Dissolve Israel; stop distinguishing between jew and non-jew in Palestine.

      by high5 on Sun Jun 12, 2011 at 09:15:48 AM PDT

      [ Parent ]

    •  General Assembly vote ... (3+ / 0-)
      Recommended by:
      snowwoman, Actuary4Change, poco

      ... is what Israel usually points to as recognition of their state.

      As high5 notes, Delaware is not really a comparable situation: residents/citizens of Delaware have a voice in the federal government; Palestinians in the Occupied Territories have no voice in the government that rules them.

      •  When has Israel ever (0+ / 0-)

        pointed to the GA for their recognition? The UN did not create Israel, the Jewish people did. And the UN recognition of that fact went through the Security Council.

        •  Goodness. (1+ / 0-)
          Recommended by:
          poco

          In the Declaration of the Establishment of the State of Israel, no less, we have this paragraph:

          On the 29th November, 1947, the United Nations General Assembly passed a resolution calling for the establishment of a Jewish State in Eretz-Israel; the General Assembly required the inhabitants of Eretz-Israel to take such steps as were necessary on their part for the implementation of that resolution. This recognition by the United Nations of the right of the Jewish people to establish their State is irrevocable.

          There was something quite troubling to me about your side of our earlier exchange. Can you guess what that might be?

    •  And if you take seriously the "human being" thing (0+ / 0-)

      ...then at what point to you draw the line?  There are always people who'll want to secede from any community. Modern Spain is the most pluralist, decentralized democracy that ever was, even more than Canada, but some people still want an independent Basque state.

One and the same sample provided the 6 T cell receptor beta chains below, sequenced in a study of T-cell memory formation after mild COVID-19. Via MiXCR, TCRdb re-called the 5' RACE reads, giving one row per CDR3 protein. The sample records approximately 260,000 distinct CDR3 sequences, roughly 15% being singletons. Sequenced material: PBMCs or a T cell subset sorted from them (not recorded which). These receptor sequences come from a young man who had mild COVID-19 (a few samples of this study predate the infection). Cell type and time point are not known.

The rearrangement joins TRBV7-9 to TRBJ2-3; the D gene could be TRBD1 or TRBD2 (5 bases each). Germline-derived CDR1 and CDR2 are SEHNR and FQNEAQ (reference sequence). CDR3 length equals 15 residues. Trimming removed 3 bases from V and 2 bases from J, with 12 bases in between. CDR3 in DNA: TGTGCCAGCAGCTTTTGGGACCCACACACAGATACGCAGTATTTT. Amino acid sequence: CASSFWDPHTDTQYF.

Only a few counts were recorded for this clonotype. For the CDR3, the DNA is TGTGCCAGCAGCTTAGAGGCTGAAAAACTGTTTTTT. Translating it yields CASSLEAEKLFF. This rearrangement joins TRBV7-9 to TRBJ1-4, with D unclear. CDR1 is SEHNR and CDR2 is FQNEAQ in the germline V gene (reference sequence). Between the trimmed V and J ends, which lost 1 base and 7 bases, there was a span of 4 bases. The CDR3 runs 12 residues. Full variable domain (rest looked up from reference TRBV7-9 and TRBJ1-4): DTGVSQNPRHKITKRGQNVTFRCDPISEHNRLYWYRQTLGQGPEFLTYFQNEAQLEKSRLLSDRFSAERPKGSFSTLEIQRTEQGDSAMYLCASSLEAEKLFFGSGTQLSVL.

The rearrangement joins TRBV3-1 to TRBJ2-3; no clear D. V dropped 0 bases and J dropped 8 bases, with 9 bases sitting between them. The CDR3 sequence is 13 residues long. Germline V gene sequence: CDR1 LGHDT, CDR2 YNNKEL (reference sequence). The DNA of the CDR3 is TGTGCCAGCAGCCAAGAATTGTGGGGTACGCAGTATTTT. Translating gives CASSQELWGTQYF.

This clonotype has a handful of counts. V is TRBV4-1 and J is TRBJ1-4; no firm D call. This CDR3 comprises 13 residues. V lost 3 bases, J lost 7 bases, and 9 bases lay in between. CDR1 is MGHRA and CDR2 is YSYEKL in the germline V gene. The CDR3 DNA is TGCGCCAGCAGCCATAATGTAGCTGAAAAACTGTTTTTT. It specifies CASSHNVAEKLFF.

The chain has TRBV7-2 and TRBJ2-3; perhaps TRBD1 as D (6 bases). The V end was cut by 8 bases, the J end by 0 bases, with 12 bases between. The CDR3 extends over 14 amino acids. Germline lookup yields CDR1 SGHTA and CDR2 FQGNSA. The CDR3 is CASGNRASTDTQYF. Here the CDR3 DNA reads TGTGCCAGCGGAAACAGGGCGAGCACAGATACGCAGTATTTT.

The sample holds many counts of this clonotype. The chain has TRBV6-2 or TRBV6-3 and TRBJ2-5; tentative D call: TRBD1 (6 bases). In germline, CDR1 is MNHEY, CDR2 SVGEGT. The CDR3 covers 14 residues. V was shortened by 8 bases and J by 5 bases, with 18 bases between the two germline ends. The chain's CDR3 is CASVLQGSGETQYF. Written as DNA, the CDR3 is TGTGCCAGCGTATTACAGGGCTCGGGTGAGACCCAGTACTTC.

It's better to curse the darkness than light a candle. --Whoever invented blogs, c.1996

      by Rich in PA on Sun Jun 12, 2011 at 05:38:00 PM PDT

      [ Parent ]

    •  self-determination and secession are different (0+ / 0-)

      I think.  Arguably one can have self-determination without a state.  Whether a state is the best way, well that depends.  Full human rights wherever you are seems to be important to me.  In any case, you bring up very interesting points.

  •  Israelis are content to let the Far Right lead (2+ / 0-)
    Recommended by:
    snowwoman, tim woods

    Until that changes there is no point in talking about taking steps toward peace that Israel's ruling parties are dead set against taking.

    Plutocracy too long tolerated leaves democracy on the auction block, subject to the highest bidder ~ Bill Moyers

    by Lefty Coaster on Sun Jun 12, 2011 at 09:06:56 AM PDT

  •  You mention segregation in the US. (4+ / 0-)

    The solution to segregation in the US was equal rights.   The solution to Apartheid in South Africa was equal rights.   Why do you think that the solution for Israel is to shove the Palestinians into a desert ghetto?

    A "Palestinian State" under Israel’s thumb is no different than "Palestinian occupied territory" aside from the word "state".   The problem is Israel; let’s fix that.   Lets help Israel transition to being a country of equal rights.   Only that will bring peace!

    Israel will have peace when it has equal rights!

    by Joe Johnson on Sun Jun 12, 2011 at 09:26:56 AM PDT

    •  "Equal rights" = Muslim majority led by (0+ / 0-)

      factions that call for the genocide of the Jewish people.

      Equal rights indeed.

      •  Led by? (0+ / 0-)

        Embellishing the facts like this shows you bias.

        Plutocracy too long tolerated leaves democracy on the auction block, subject to the highest bidder ~ Bill Moyers

        by Lefty Coaster on Sun Jun 12, 2011 at 11:04:32 AM PDT

        [ Parent ]

        •  yes, this falls into anti-Muslim stereotypes (1+ / 0-)
          Recommended by:
          capelza

          Governance that reflects the diversity of Palestinian thought is the goal.  when people have their destiny in their hands, and are able to tackle their problems by themselves, I don't see how destroying Israel comes into play.  Some factions feel this way, perhaps, but that does not translate into the entirety of Palestinian civil society and the nonviolent rights movement.  

    •  "The problem is Israel, let's fix that" (0+ / 0-)

      ookay

      I think that a bigger problem for Palestinians is their self proclaimed advocates at home & abroad who describe Israel as a "problem" to be "solved"

      •  Israel is a country... (0+ / 0-)